The other lead role is Lotte Ritter (played by Liv Lisa Fries), who during the day is a typist at the Police Headquarters, cataloguing horrific photographs of murder victims. Lotte dreams of becoming a murder detective, and she certainly has the brains for it, but the occupation is closed for women. At night, Lotte turns into a flapper and lives the high-life at Moka Efti, a chic night club, where you can dance all night long and where the booze flows. As the night moves along, some of the night club’s clientele find their way to the club’s ‘catacombs’, where sex is offered with no restrictions. Here, Lotte makes some extra money to be able to pay for her large family’s dump in the north-western slums of Wedding in Berlin.
In the Berlin police corps is also Detective Chief Inspector Bruno Wolter (played by Peter Kurth), who knows all the tricks in the book. Despite sometimes seeming like an easy-going fellow, he’s a complex man and you never really know where you have him. Then, there is the young Stefan Jänicke (played by Anton von Lucke), who is a Detective with a remarkable gift.
There are many fascinating characters in Babylon Berlin – the list is too long to mention everyone here, though one exception should be made of a non-German musician, Bryan Ferry, who surprisingly plays a nameless singer at Moka Efti.
The characters (and the actors playing them) are what makes this series stand above many other TV detective series. Even ‘minor’ characters are played with such depth that every character feels real. Another strong point of Babylon Berlin is that it gets the historical details right. And the series even has its funny moments.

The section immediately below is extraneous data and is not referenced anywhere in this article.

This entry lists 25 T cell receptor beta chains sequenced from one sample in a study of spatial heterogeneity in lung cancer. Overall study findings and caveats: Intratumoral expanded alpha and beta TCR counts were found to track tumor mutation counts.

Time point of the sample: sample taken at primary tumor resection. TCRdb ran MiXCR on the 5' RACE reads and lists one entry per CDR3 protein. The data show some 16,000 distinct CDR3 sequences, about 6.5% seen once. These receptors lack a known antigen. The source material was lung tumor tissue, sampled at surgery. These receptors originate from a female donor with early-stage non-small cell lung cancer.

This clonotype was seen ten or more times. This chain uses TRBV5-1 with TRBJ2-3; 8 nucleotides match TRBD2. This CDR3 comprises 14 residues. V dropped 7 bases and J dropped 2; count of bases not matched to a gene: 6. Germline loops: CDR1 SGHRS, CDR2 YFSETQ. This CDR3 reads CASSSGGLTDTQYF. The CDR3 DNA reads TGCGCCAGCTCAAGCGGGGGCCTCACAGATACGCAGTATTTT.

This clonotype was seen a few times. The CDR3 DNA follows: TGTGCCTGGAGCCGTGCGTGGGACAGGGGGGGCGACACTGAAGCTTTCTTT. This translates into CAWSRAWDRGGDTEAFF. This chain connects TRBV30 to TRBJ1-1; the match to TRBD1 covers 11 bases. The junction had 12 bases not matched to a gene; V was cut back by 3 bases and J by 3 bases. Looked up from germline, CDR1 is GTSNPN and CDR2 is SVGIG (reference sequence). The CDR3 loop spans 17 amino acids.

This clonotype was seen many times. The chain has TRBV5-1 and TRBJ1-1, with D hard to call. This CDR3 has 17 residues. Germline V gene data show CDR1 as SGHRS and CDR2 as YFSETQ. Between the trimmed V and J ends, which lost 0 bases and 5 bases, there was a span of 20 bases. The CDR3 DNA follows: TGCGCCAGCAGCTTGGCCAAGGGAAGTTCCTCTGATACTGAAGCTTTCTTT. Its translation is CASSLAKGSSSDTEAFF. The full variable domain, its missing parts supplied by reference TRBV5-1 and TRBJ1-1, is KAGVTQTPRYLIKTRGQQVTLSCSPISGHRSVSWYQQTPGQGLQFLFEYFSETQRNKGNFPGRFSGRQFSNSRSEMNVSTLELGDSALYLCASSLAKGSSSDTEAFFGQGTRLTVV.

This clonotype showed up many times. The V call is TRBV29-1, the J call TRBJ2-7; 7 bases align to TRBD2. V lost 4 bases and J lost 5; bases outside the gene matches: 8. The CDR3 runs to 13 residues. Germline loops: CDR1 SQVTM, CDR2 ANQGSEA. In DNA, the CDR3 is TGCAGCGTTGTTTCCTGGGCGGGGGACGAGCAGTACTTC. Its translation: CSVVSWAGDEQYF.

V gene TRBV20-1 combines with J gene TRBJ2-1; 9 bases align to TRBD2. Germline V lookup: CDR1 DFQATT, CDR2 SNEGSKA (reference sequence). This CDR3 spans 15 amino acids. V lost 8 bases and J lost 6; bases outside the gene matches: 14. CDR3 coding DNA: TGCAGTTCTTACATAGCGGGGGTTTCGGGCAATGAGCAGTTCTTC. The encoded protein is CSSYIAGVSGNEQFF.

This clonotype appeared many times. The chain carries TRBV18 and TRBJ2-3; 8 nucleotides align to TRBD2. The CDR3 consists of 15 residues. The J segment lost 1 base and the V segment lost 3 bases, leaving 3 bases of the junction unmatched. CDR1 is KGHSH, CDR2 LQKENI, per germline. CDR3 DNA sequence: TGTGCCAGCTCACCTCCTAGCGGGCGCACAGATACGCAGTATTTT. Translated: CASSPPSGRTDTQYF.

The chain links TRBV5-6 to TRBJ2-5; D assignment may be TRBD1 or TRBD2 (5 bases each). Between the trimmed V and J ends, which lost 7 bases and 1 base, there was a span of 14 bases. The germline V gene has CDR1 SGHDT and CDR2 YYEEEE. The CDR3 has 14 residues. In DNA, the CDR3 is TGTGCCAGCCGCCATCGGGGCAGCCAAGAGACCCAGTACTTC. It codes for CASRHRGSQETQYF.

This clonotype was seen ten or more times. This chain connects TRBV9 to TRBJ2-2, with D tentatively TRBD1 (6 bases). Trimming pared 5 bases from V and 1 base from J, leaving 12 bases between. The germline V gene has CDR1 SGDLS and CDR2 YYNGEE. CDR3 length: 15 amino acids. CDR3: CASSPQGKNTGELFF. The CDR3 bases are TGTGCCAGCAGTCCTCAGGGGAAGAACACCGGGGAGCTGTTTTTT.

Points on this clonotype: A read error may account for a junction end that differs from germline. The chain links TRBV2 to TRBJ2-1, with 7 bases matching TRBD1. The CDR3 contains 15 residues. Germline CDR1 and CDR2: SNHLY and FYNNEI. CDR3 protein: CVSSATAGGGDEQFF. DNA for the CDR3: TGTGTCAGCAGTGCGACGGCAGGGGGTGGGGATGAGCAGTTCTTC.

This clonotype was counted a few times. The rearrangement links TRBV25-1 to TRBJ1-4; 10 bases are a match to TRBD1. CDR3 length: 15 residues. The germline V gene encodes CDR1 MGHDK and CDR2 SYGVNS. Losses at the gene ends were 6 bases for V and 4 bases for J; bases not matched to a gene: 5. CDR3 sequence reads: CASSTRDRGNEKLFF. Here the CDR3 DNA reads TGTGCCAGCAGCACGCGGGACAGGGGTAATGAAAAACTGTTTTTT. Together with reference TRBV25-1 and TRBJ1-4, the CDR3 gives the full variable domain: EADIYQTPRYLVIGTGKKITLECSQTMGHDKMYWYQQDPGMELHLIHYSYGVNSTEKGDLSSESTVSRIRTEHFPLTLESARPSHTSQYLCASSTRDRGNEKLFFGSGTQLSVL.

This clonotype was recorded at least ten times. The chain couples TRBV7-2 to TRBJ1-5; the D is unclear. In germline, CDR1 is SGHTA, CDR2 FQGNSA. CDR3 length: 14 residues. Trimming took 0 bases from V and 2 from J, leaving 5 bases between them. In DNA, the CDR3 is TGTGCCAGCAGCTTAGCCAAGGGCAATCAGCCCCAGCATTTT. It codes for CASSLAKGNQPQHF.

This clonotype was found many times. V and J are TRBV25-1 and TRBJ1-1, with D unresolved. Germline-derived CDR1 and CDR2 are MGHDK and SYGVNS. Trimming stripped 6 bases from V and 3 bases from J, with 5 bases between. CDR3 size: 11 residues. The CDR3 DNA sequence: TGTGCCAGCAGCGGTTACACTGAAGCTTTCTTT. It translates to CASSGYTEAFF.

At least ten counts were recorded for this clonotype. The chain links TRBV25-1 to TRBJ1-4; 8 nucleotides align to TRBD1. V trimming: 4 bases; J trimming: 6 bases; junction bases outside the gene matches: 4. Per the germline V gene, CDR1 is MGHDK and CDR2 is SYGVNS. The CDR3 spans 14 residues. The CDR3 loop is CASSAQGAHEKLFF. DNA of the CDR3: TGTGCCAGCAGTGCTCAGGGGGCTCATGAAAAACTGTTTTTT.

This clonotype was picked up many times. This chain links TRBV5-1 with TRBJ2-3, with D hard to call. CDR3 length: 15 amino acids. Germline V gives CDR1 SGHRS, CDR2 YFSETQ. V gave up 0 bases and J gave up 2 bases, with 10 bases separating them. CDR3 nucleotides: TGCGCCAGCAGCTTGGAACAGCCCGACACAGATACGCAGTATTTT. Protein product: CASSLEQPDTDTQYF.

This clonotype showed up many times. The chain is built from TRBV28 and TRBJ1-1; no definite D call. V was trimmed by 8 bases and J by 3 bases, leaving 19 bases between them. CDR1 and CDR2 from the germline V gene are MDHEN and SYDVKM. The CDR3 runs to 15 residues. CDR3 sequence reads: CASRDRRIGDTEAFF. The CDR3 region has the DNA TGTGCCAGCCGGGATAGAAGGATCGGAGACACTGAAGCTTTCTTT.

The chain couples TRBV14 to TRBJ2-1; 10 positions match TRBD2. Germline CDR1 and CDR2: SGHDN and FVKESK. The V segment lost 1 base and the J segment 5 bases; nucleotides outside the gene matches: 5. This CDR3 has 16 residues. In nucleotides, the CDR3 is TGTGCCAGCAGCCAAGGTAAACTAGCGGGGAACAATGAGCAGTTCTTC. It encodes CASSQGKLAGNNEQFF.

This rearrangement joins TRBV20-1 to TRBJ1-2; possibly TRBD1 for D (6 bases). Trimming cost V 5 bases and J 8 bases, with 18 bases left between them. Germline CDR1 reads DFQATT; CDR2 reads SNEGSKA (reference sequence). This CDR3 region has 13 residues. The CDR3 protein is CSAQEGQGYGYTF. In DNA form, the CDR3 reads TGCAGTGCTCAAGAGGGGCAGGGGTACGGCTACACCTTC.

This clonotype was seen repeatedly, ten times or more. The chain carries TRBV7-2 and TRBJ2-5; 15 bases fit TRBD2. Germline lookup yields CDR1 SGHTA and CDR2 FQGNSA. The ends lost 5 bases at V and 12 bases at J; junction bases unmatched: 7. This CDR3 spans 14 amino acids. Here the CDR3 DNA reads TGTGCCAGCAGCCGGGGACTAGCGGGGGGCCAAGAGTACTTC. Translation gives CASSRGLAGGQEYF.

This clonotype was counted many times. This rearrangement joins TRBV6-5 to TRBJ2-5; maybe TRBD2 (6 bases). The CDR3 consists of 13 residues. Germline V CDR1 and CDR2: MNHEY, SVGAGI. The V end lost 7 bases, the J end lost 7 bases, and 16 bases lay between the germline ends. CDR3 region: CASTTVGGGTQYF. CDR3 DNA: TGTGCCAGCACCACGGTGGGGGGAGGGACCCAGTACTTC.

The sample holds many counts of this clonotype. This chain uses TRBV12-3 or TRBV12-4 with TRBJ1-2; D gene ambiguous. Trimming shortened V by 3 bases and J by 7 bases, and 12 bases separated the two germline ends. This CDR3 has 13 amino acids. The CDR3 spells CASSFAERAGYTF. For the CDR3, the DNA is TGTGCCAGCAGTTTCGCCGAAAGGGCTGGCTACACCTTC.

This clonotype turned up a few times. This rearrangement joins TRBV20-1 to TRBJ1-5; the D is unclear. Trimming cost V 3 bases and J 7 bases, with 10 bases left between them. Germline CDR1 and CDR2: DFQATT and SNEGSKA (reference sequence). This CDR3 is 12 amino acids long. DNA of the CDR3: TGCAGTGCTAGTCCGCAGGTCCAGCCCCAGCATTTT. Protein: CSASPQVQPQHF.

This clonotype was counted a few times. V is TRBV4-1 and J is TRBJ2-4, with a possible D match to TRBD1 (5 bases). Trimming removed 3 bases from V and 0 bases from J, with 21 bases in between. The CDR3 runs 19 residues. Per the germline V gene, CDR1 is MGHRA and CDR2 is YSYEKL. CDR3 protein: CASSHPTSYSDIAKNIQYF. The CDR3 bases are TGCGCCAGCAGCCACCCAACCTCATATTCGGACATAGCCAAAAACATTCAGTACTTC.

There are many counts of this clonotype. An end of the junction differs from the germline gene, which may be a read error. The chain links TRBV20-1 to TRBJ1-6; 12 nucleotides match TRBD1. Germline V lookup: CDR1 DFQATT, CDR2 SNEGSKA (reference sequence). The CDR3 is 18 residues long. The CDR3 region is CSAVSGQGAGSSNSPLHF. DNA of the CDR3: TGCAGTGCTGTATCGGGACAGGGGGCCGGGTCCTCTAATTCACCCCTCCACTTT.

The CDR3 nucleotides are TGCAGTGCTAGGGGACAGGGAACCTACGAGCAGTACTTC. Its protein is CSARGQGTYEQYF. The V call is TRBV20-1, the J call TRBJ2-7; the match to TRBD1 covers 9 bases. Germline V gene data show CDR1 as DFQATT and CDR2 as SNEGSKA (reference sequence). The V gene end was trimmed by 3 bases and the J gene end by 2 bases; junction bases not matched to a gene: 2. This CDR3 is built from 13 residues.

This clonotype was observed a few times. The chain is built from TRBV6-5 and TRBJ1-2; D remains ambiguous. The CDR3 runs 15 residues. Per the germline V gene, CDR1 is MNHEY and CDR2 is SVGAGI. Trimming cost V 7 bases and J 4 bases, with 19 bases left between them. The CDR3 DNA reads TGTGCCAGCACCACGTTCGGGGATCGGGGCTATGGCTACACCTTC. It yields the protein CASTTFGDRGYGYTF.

After this lengthy tale of Babylon Berlin, you readers might ask yourselves, why is this on HTBS? The answer is simple: Detective Stefan Jänicke is a member of Akademischer Ruderclub on Wannsee. There is an episode, which should interest what my dear colleague Tim Koch calls ‘HTBS Types’. In that episode, No. 6, Jänicke invites Lotte and her friend Greta to Akademischer Ruderclub. Being a rowing club in the 1920s, Lotte is made aware of the sharp distinction between the working class and the academic sphere.
The scenes at the rowing club start at 6:09 and go on to 9:34 and then continue from 14:08 to 17:01. We are offered some good racing scenes in two mixed, wooden, coxed half-outrigger gigs. As a series of high class, the actors/extras actually know how to row – Vielen Dank!
In the 17 March 2018 issue of The Spectator, James Delingpole wrote about Babylon Berlin. Already the title of his review gives away what he thought, “Babylon Berlin is so brilliant I’d advise you not to start watching it”. The introduction continues: ‘This TV masterpiece about Weimar Germany will eat up 16 hours of your life.’ Delingpole writes:
The plot, which revolves round missing Imperial Russian gold, is abundant with satisfying twists and turns. Sometimes – the flight over Russia, for example; the final train sequence – the action is so over-the-top that it borders on the Bulldog Drummond. But even at its most preposterous you never lose faith because the characters are so real and exquisitely played, and because its recreation of the period is so lovingly, nay obsessively, realized – from the fancy, door-free lifts in the police HQ to the interior of the Junkers on that hair-raising flight.
Set aside 16 hours of your life now, and binge-watch this masterpiece. Then write me a nice thank-you letter.
Or write a thank-you note to HTBS.
And yes, Tom Tykwer, Hendrik Handloegten and Achim von Borries are working on the next episodes.
Here is a two-minute teaser: